At the heart of the Open Education Resources movement (and the Open movement in general) is the notion that education is a public good. The progression to such sentiment may be based in a notion that an educated citizenry betters democracy and civic life (folks like John Locke and Thomas Jefferson), or that knowledge and wisdom are non-rivalrous and non-excludable (Econ 101), or that the increase and diffusion of knowledge stimulates societal and cultural growth (James Smithson, John Quincy Adams). Regardless of its germination, the crux of such thought is that the provision of education from an egalitarian lens results in benefit across the population.
At face value the Massive Open Online Course fits this vision: courses are free, prerequisites are encouraged but not enforced, and access to the best professors at the best universities is not bound to geography or economics. And research into the framework of the MOOC points to the opening of university walls, the building of intra- and internet communications and an attempt to promote the increase and diffusion of knowledge for society, whether communal or global. That’s why it’s odd that one of the primary voices in OER, David Wiley, sees the 2013 incarnation of MOOCs as a money grab:
I propose that, whenever you hear the acronym MOOC, you think: “Massively Obfuscated Opportunities for Cash”
How can a MOOC be both a bastion openness and the epitome of closed content? Continue reading →
Bryan Alexander is blogging with frequency again (hooray!), in his exemplary educator style — pose a topic, add information, perhaps include an informed opinion, and rather than end the blog with a definitive period have it linger for further discussion.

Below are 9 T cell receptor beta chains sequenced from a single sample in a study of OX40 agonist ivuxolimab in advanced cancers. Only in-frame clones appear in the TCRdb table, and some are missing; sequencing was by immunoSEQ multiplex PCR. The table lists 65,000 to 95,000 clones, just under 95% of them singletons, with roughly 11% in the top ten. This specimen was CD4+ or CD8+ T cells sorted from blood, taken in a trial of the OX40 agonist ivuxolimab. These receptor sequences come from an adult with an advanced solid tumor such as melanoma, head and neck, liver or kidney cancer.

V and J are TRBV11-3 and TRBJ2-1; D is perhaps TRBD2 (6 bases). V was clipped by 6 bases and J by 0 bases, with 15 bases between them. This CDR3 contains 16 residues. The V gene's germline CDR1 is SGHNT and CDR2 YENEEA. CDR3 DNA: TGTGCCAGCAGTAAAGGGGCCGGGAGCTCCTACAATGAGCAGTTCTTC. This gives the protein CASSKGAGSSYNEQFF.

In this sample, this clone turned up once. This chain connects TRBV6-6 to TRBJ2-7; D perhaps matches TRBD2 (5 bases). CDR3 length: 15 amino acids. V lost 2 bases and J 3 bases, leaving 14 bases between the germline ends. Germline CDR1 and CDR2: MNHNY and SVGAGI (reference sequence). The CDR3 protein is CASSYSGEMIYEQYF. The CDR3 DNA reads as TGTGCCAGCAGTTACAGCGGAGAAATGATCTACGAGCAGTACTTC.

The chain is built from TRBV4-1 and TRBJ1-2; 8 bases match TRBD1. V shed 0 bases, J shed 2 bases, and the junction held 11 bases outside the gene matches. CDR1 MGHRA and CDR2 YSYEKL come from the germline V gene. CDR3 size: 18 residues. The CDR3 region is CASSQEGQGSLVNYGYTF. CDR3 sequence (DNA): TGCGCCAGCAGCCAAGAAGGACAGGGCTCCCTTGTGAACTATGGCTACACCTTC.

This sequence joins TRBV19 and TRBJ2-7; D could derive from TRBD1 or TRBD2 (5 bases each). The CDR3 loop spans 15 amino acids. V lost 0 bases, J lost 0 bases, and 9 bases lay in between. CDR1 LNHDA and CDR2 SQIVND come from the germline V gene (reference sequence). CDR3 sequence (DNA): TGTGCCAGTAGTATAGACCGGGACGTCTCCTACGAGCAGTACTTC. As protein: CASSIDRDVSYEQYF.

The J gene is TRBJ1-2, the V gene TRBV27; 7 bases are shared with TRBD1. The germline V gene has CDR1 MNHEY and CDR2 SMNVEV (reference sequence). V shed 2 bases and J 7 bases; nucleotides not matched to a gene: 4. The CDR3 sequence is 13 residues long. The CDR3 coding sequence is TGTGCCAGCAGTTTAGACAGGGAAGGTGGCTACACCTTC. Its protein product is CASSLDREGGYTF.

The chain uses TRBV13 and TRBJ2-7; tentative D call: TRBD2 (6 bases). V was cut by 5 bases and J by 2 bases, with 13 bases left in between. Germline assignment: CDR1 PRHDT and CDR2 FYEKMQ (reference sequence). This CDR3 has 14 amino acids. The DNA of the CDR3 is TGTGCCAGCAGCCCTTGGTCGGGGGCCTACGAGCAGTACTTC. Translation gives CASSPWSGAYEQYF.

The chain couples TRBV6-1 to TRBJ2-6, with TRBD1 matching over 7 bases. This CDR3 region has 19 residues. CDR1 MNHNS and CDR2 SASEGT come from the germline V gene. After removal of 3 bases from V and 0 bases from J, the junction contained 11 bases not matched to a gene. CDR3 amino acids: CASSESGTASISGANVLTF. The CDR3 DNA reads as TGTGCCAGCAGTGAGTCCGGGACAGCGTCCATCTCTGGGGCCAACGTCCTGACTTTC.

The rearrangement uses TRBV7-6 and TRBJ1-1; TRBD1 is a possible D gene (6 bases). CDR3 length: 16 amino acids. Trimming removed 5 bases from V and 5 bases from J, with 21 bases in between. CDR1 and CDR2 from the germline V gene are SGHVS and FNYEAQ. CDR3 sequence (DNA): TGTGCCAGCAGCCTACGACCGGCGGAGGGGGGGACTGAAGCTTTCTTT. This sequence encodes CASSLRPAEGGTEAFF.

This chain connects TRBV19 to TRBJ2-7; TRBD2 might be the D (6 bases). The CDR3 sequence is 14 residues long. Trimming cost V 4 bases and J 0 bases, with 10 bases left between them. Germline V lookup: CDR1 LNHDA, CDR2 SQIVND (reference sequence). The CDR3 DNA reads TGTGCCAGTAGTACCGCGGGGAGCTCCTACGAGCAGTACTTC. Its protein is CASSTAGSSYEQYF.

He is currently musing on the cost of college, the decline in college enrollments, and the general purpose of college in today’s society. How are the current forces in society, culture and policy shaping the future of the system?
What does this kind of projection tell policymakers? The regional growth formula of “meds and eds” would still work, perhaps. Or that they should simply prepare for greater economic inequality, and assume education no longer reduces class divisions. Continue reading →
Research plays an integral part in the archetype of a college professor. At state and select private universities (often known as Research I schools), a professor’s research record is as important as their teaching and service records, often more so. At mid-major and liberal arts colleges, research may not be as integral but it is still important and relevant. The ability for a professor to conduct topical and relevant research from implementation to publication is considered vital to the growth of the specific discipline as well as academia at large.
This is evident at a conference like the American Educational Research Association’s Annual Meeting, happening right now in San Francisco, where thousands of educators are presenting their research findings to thousands of attendees. The sheer volume of papers and presentations on topical issues across the various strata of education is overwhelming, and AERA has worked diligently to divide their membership mass into divisions and special interest groups so that individuals can find field-specific topics to utilize for their scholarship or to share their scholarship.
I want to ask the question but does it matter? and then cut to the page break, being all provocative and such. That’s not the right question, because it does matter. It matters a lot. But how much of a difference is it truly making? Continue reading →
A common theme in early MOOC criticism was a linking of the MOOC to Gartner’s Hype Cycle.